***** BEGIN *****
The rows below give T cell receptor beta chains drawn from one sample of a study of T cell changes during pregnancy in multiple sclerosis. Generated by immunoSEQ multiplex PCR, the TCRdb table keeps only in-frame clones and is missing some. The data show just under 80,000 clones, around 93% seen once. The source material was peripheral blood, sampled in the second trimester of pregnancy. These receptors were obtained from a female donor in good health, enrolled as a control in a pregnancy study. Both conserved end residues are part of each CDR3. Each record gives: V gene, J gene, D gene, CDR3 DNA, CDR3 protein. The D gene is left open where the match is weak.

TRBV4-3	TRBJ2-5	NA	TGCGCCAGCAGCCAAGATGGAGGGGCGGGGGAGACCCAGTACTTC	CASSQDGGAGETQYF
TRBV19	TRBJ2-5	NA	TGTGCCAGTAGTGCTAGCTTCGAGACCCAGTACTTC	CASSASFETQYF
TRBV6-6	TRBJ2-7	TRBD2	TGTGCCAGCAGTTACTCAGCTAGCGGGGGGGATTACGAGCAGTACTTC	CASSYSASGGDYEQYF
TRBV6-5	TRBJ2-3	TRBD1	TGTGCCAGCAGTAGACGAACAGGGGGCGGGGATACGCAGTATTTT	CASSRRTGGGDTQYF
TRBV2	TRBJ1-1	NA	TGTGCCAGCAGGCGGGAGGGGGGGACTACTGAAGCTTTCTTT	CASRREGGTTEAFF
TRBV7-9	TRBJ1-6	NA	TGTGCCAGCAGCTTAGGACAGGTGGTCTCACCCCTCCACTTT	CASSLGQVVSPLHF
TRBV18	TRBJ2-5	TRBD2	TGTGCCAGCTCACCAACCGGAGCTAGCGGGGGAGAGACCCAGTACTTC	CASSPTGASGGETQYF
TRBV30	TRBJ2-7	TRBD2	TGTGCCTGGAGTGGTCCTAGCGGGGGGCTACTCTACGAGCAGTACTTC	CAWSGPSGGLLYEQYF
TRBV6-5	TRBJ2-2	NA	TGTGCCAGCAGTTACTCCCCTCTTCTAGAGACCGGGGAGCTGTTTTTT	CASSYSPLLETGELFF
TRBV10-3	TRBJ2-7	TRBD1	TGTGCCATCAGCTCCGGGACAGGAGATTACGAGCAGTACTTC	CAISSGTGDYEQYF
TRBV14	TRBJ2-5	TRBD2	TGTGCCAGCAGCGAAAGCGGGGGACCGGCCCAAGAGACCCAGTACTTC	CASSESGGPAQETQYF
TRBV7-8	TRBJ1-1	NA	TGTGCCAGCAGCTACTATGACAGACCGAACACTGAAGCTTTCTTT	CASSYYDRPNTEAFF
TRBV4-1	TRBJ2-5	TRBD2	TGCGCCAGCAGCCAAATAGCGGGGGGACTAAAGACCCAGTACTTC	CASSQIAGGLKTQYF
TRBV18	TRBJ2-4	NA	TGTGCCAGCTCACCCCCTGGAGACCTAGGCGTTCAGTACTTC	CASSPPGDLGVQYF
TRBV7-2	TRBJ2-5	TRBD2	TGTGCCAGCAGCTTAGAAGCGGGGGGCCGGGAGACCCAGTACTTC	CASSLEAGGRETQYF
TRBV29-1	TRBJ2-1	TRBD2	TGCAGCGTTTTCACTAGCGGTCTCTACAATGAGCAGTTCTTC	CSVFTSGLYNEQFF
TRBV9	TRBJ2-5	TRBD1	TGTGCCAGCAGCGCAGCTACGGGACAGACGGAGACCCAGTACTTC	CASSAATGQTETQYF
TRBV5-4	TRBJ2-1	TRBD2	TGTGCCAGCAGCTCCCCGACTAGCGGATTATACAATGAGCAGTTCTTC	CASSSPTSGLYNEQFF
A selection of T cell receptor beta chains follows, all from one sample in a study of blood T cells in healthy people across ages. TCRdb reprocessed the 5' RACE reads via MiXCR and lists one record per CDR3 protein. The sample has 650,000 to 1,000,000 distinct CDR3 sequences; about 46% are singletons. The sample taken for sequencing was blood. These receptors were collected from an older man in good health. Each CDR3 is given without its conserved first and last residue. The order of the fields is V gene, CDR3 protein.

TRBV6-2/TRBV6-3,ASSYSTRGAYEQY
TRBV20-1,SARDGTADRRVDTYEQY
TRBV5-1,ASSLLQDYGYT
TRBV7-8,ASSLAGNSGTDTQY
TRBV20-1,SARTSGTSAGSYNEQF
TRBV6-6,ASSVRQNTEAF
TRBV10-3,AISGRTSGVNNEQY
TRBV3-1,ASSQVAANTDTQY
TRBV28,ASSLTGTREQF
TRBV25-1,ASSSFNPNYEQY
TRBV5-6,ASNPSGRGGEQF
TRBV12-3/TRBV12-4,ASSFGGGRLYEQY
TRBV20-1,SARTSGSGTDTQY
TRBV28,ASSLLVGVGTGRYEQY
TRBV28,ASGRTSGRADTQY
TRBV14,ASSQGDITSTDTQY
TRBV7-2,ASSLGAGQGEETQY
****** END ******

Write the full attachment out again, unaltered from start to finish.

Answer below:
The rows below give T cell receptor beta chains drawn from one sample of a study of T cell changes during pregnancy in multiple sclerosis. Generated by immunoSEQ multiplex PCR, the TCRdb table keeps only in-frame clones and is missing some. The data show just under 80,000 clones, around 93% seen once. The source material was peripheral blood, sampled in the second trimester of pregnancy. These receptors were obtained from a female donor in good health, enrolled as a control in a pregnancy study. Both conserved end residues are part of each CDR3. Each record gives: V gene, J gene, D gene, CDR3 DNA, CDR3 protein. The D gene is left open where the match is weak.

TRBV4-3	TRBJ2-5	NA	TGCGCCAGCAGCCAAGATGGAGGGGCGGGGGAGACCCAGTACTTC	CASSQDGGAGETQYF
TRBV19	TRBJ2-5	NA	TGTGCCAGTAGTGCTAGCTTCGAGACCCAGTACTTC	CASSASFETQYF
TRBV6-6	TRBJ2-7	TRBD2	TGTGCCAGCAGTTACTCAGCTAGCGGGGGGGATTACGAGCAGTACTTC	CASSYSASGGDYEQYF
TRBV6-5	TRBJ2-3	TRBD1	TGTGCCAGCAGTAGACGAACAGGGGGCGGGGATACGCAGTATTTT	CASSRRTGGGDTQYF
TRBV2	TRBJ1-1	NA	TGTGCCAGCAGGCGGGAGGGGGGGACTACTGAAGCTTTCTTT	CASRREGGTTEAFF
TRBV7-9	TRBJ1-6	NA	TGTGCCAGCAGCTTAGGACAGGTGGTCTCACCCCTCCACTTT	CASSLGQVVSPLHF
TRBV18	TRBJ2-5	TRBD2	TGTGCCAGCTCACCAACCGGAGCTAGCGGGGGAGAGACCCAGTACTTC	CASSPTGASGGETQYF
TRBV30	TRBJ2-7	TRBD2	TGTGCCTGGAGTGGTCCTAGCGGGGGGCTACTCTACGAGCAGTACTTC	CAWSGPSGGLLYEQYF
TRBV6-5	TRBJ2-2	NA	TGTGCCAGCAGTTACTCCCCTCTTCTAGAGACCGGGGAGCTGTTTTTT	CASSYSPLLETGELFF
TRBV10-3	TRBJ2-7	TRBD1	TGTGCCATCAGCTCCGGGACAGGAGATTACGAGCAGTACTTC	CAISSGTGDYEQYF
TRBV14	TRBJ2-5	TRBD2	TGTGCCAGCAGCGAAAGCGGGGGACCGGCCCAAGAGACCCAGTACTTC	CASSESGGPAQETQYF
TRBV7-8	TRBJ1-1	NA	TGTGCCAGCAGCTACTATGACAGACCGAACACTGAAGCTTTCTTT	CASSYYDRPNTEAFF
TRBV4-1	TRBJ2-5	TRBD2	TGCGCCAGCAGCCAAATAGCGGGGGGACTAAAGACCCAGTACTTC	CASSQIAGGLKTQYF
TRBV18	TRBJ2-4	NA	TGTGCCAGCTCACCCCCTGGAGACCTAGGCGTTCAGTACTTC	CASSPPGDLGVQYF
TRBV7-2	TRBJ2-5	TRBD2	TGTGCCAGCAGCTTAGAAGCGGGGGGCCGGGAGACCCAGTACTTC	CASSLEAGGRETQYF
TRBV29-1	TRBJ2-1	TRBD2	TGCAGCGTTTTCACTAGCGGTCTCTACAATGAGCAGTTCTTC	CSVFTSGLYNEQFF
TRBV9	TRBJ2-5	TRBD1	TGTGCCAGCAGCGCAGCTACGGGACAGACGGAGACCCAGTACTTC	CASSAATGQTETQYF
TRBV5-4	TRBJ2-1	TRBD2	TGTGCCAGCAGCTCCCCGACTAGCGGATTATACAATGAGCAGTTCTTC	CASSSPTSGLYNEQFF
A selection of T cell receptor beta chains follows, all from one sample in a study of blood T cells in healthy people across ages. TCRdb reprocessed the 5' RACE reads via MiXCR and lists one record per CDR3 protein. The sample has 650,000 to 1,000,000 distinct CDR3 sequences; about 46% are singletons. The sample taken for sequencing was blood. These receptors were collected from an older man in good health. Each CDR3 is given without its conserved first and last residue. The order of the fields is V gene, CDR3 protein.

TRBV6-2/TRBV6-3,ASSYSTRGAYEQY
TRBV20-1,SARDGTADRRVDTYEQY
TRBV5-1,ASSLLQDYGYT
TRBV7-8,ASSLAGNSGTDTQY
TRBV20-1,SARTSGTSAGSYNEQF
TRBV6-6,ASSVRQNTEAF
TRBV10-3,AISGRTSGVNNEQY
TRBV3-1,ASSQVAANTDTQY
TRBV28,ASSLTGTREQF
TRBV25-1,ASSSFNPNYEQY
TRBV5-6,ASNPSGRGGEQF
TRBV12-3/TRBV12-4,ASSFGGGRLYEQY
TRBV20-1,SARTSGSGTDTQY
TRBV28,ASSLLVGVGTGRYEQY
TRBV28,ASGRTSGRADTQY
TRBV14,ASSQGDITSTDTQY
TRBV7-2,ASSLGAGQGEETQY